Policies That Govern The Use Of Solar Systems In New York
The nationwide shift towards green energy has been regulated through legislative action from both the federal and state governments. In light of this, New York stands out in the history of solar adaptation across the country. Within the last decade, it has remained in the top 10 solar markets of the United States. This remarkable position is sustained by the impressive policies and programs derived by the governing body of the state.
These policies are designed to encourage investment in and use of solar energy by industrial, commercial, and residential owners. They set the standard for generation, distribution, and incentives. Highlights from the policies that govern the use of solar systems in New York include;
The Accelerated Renewable Energy Growth and Community Benefit Act
- This renewable energy act was passed into the state budget in 2020. It was established to regulate the environmental impact of solar projects while ensuring that communities can continue to afford solar power. Through this policy, New York is on the path to achieving climate goals by mandating that 70% of the state’s electricity generates from green sources. Developers and homeowners are expected to implement solar energy in their buildings but the state has other policies that make this goal feasible.
Net Metering Policy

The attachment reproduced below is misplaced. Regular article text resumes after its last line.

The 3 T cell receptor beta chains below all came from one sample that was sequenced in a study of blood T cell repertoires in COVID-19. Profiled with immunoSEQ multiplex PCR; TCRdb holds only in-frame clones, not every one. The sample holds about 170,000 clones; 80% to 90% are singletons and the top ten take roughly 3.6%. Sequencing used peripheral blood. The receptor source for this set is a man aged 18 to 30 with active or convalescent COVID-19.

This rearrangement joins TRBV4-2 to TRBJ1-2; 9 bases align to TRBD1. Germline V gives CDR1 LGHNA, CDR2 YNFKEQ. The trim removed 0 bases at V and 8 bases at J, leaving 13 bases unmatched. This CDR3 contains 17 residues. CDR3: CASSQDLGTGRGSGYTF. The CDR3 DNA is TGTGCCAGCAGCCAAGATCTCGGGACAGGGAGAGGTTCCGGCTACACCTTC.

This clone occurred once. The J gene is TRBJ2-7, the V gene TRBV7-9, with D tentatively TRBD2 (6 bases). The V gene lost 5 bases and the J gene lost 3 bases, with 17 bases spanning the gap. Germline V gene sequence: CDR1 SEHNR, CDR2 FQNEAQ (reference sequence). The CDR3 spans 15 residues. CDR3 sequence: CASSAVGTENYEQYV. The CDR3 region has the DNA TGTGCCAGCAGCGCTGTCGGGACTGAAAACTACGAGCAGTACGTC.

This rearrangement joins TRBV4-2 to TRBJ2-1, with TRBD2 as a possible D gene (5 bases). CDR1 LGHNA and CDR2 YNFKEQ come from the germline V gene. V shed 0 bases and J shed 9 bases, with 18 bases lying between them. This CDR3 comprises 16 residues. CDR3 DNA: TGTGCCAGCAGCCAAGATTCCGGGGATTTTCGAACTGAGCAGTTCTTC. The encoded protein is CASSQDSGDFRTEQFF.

- The New York State Energy Research and Development Authority (NYSERDA) has a net-metering policy that supports community and remote net metering. It promotes the use of solar systems and shared solar power in the state. The program ensures that all customers get paid for excess electricity sent to solar grids, and credits accrued are stored for future usage. This policy has been revised to the Value of Distributed Energy Resource (VDER) tariff, which will be implemented by January 2021. The VDER tariff is designed to support energy, environmental, capacity, and demand reduction credits for customers.
Solar Tax Credit
- The New York Solar Tax Credit policy allows state payment reductions by up to 25% of total solar energy expenses. This credit is available to owners and leasers of solar systems. Also, where the tax liability is not large enough to claim all the credit, it can be rolled over for the next year. This credit is beneficial because the federal Investment Tax Credit (ITC), which applies to those who purchase their solar systems, allows federal tax liability reduction as high as 26% off the cost for the solar energy system.
- This initiative covers a range of solar industry support mechanisms. Policies under this umbrella include the Megawatt Block Incentive Structure which provides a dollars-per-watt ($/W) rebate. This rebate is available up-front, for both commercial and residential solar systems. In October 2018, Governor Andrew Cuomo announced $40 million in additional support for solar-plus-storage projects. The NY-Sun initiative has contributed to the progress in achieving 6GW of distributed solar by 2025.